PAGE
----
The story is told of an old woman who lived on her own. Someone had wronged her in some way. The sort of injustice she experienced is a mystery. However, the wrong she suffered was enough for her to seek justice in the court system. It is probable that she was evicted from her home illegally, or had her land stolen from her by a swindler in a crooked real estate deal. If this were the case, her adversary took away her ability to provide for herself.
So, she went to the judge to get help in her situation. She presented her case to the judge. She explained how her enemy had done wrong to her, and she needed relief. She needed help only the judge could provide. But there was a problem: the judge didn’t care. He had her thrown out with a wave of his hand.
It would have been better if the judge was crooked. Maybe her adversary bribed him. Or perhaps his own property benefitted from the widow’s eviction. But this wasn’t the case. The judge wasn’t bribed, crooked, or in on the conspiracy. He just didn’t care about the widow or her problems. He shooed her away like a person wiping crumbs off a table.
She was back the next morning. And the next. And the day after that. And each subsequent day for countless days. Each time, with casual disinterest, he had her removed, offering no help.
Finally, the judged tired of seeing the widow each day. He said this to himself, “Though I neither fear God nor respect man, yet because this widow keeps bothering me, I will give her justice, so that she will not beat me down by her continual coming.”
Listen to what Jesus has to say about this situation in Luke 18:6-8, “Hear what the unrighteous judge says. And will not God give justice to his elect, who cry to him day and night? Will he delay long over them? I tell you, he will give justice to them speedily. Nevertheless, when the Son of Man comes, will he find faith on earth?”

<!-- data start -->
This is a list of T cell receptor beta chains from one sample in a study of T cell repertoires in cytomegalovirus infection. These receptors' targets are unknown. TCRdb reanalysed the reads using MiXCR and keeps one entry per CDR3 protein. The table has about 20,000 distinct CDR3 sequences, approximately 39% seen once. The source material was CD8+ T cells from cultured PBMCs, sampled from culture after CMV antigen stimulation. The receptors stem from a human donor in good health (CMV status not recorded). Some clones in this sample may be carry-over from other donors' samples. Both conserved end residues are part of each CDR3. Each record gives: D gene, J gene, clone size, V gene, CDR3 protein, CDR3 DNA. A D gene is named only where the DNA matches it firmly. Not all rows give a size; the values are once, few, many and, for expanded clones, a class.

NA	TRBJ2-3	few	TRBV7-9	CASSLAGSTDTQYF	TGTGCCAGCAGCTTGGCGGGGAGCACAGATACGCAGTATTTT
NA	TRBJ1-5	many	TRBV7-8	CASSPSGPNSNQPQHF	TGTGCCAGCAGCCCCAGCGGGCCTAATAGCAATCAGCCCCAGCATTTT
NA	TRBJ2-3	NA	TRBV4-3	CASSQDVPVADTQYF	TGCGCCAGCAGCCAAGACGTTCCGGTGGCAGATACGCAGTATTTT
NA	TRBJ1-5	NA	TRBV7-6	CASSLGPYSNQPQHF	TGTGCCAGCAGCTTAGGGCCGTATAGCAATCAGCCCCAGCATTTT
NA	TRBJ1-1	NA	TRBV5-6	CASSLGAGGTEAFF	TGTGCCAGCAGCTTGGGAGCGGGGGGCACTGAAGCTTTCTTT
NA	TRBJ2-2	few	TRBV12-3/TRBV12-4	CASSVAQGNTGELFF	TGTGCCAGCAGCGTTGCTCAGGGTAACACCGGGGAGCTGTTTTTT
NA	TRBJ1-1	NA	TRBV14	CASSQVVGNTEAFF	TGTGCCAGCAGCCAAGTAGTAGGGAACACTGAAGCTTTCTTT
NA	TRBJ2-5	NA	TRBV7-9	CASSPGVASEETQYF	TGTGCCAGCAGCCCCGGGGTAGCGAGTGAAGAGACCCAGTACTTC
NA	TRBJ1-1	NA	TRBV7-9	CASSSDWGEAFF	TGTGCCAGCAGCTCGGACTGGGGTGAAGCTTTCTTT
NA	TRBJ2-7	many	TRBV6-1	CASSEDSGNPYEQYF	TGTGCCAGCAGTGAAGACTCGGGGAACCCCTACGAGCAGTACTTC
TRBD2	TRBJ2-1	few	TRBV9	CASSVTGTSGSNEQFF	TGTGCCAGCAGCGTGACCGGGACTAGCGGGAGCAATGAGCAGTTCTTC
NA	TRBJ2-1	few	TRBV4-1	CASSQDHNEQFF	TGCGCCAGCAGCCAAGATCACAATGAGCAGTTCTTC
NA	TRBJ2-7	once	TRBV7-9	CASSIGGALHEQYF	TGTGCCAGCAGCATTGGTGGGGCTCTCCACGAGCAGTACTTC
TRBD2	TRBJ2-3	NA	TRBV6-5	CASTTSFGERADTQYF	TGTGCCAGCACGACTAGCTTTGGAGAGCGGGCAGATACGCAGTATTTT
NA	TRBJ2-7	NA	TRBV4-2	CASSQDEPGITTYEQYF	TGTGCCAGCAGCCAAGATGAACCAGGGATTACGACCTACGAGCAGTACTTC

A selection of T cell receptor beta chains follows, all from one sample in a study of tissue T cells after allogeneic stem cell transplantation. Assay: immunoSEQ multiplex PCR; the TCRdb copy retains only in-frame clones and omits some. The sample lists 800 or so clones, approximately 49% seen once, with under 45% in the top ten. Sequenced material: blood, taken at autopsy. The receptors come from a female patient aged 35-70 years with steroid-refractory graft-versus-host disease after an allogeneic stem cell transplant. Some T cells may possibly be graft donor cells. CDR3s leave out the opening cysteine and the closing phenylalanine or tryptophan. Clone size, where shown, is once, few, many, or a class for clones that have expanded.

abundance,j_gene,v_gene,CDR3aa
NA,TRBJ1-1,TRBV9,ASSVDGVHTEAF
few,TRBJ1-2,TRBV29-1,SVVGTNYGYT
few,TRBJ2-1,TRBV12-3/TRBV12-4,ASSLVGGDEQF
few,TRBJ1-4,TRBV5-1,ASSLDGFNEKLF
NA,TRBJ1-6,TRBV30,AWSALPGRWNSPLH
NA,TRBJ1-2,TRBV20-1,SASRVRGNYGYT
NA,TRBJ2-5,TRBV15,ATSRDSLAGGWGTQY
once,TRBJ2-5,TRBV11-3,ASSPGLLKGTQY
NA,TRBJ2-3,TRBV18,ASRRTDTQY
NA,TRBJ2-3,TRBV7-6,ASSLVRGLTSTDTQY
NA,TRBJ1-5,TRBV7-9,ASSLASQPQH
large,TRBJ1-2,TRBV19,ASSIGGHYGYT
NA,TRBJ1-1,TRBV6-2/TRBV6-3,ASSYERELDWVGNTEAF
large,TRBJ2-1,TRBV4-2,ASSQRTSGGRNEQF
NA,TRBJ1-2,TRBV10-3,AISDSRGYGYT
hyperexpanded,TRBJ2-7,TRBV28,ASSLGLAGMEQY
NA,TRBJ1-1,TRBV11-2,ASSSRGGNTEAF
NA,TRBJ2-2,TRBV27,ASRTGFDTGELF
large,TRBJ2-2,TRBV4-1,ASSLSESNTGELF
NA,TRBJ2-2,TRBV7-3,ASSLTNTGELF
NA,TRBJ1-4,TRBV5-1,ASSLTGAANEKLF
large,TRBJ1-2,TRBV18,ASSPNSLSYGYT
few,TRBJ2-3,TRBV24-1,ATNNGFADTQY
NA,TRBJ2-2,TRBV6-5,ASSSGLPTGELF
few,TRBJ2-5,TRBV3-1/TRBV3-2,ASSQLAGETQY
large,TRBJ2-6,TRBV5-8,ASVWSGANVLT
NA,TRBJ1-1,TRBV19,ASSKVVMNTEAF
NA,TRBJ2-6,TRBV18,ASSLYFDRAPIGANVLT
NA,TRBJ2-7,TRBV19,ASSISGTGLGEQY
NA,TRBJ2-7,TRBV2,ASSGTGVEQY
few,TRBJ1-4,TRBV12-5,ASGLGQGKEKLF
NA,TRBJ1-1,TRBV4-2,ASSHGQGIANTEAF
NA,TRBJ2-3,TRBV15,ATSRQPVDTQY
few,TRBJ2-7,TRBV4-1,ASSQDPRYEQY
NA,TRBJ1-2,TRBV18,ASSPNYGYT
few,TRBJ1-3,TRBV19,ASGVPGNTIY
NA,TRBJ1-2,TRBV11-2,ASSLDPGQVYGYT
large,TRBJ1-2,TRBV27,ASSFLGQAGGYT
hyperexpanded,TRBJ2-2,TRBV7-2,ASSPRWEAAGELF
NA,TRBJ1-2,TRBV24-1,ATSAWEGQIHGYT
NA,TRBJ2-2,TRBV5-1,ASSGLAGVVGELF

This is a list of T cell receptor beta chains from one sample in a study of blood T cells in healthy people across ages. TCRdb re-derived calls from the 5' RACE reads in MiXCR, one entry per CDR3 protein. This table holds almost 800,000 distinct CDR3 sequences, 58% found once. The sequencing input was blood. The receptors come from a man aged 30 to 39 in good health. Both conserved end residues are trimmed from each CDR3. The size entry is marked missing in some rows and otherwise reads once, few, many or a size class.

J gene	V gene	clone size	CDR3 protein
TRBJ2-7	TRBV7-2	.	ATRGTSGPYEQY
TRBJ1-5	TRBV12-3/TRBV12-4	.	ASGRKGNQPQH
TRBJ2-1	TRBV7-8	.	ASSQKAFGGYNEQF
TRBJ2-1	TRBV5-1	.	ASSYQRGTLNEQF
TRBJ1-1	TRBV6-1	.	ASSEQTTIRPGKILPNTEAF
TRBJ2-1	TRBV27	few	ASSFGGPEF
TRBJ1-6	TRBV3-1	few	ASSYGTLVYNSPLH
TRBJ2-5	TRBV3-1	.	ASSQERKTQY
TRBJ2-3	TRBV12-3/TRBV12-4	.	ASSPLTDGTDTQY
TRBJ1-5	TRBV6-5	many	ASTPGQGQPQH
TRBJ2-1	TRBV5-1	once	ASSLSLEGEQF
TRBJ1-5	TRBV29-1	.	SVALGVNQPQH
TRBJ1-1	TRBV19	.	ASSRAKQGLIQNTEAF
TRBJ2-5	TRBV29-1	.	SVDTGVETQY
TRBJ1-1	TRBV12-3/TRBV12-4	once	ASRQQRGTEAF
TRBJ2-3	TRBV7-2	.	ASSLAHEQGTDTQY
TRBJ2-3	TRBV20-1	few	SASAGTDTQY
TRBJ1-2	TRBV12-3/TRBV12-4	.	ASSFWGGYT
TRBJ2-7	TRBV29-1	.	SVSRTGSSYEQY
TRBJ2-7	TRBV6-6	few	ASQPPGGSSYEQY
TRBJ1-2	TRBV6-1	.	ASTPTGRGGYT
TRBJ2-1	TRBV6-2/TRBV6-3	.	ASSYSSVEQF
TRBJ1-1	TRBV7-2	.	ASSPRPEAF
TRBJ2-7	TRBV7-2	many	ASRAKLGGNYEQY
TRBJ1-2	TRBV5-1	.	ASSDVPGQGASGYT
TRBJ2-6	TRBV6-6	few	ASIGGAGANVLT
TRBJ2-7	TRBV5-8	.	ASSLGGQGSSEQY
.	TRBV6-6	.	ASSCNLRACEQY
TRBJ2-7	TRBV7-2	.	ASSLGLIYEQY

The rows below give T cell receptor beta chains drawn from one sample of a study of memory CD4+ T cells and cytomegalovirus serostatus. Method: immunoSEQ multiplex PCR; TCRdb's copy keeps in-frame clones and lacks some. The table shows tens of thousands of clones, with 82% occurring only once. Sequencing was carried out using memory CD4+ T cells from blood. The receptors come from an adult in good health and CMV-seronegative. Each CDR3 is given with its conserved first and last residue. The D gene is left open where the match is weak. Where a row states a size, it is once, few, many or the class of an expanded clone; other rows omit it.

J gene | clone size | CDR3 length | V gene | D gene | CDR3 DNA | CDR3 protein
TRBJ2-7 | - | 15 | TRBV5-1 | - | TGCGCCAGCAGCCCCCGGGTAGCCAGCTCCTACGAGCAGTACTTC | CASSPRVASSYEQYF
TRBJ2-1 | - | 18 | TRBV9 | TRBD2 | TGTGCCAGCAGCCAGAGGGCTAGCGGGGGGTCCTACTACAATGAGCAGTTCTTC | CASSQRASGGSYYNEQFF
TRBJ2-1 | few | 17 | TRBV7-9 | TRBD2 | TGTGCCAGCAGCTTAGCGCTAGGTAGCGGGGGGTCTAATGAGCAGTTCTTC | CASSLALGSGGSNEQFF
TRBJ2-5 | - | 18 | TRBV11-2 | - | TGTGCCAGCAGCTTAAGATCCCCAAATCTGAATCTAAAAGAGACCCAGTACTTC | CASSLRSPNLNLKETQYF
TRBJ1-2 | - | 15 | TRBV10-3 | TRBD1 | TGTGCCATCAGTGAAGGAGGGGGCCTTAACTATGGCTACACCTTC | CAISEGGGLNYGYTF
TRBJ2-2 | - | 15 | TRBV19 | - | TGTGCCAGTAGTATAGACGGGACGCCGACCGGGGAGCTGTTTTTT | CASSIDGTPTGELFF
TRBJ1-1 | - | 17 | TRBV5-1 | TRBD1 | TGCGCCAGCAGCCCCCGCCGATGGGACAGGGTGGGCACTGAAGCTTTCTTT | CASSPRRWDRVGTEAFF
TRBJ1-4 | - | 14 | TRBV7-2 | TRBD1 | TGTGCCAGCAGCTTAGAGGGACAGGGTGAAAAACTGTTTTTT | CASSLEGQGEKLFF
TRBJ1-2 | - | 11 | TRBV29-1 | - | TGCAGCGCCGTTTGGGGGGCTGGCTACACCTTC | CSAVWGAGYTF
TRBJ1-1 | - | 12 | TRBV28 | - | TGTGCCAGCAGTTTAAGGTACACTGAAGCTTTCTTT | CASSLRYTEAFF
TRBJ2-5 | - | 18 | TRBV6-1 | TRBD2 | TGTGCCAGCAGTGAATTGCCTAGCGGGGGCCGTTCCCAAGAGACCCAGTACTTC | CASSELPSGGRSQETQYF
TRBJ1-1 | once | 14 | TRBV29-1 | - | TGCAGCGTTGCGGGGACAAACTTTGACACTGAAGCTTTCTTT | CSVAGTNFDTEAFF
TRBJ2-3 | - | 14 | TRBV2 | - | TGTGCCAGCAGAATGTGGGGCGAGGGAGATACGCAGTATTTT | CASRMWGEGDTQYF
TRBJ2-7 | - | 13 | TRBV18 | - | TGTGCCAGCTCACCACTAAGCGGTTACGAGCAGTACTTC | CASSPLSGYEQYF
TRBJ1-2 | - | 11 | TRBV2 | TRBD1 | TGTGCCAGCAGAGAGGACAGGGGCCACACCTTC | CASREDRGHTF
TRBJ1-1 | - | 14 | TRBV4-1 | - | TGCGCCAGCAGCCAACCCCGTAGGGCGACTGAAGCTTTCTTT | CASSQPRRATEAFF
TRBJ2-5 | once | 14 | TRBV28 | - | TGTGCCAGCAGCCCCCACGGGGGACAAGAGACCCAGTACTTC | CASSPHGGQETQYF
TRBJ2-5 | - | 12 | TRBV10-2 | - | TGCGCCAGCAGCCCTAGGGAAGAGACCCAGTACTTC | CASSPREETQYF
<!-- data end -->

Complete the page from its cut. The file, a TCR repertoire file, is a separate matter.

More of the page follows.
What is Jesus teaching us here? Several things, to be sure. We should be persistent in prayer. We should recognize God is good and kind, not like the evil judge. When someone wrongs us, it is good to seek justice; however, we should find it from God, and not through revenge. These are all important, but Jesus makes it clear what His primary concern is.
When He returns, will He find faith on earth?
In the context of this story, what is the faith Jesus is talking about? He is talking about faith expressed in the prayerfulness of His people.
Each of us, as individual Christians need to let this truth confront the reality of our hearts. If we were asked, “Do you believe in God?” we would answer, “Yes!” If the follow-up question was, “How?” we might say, “I trust Him to forgive me. I trust His Word. I trust that His commands are for my good. I trust He is coming back.”
All of these ways of trusting God are good and right. But Jesus' question is pointed. In this context, Jesus is saying, “When I return, will I find my people praying?”
There might be any number of things in our schedule that we (or others!) might say we spend too much time doing: hobbies, television, social media, or even work. But it would probably be a little unusual for anyone to comment on our lives and say, “Yeah, he’s a good guy, takes good care of his family. But you know, he spends WAY too much time in prayer.”
It might make you and I squirm a bit, but for our good: When Jesus returns, will He find faith on earth?
Will He find us praying?
I look forward to being with you this Sunday as we celebrate the work of God in Jesus Christ together!
See you Sunday,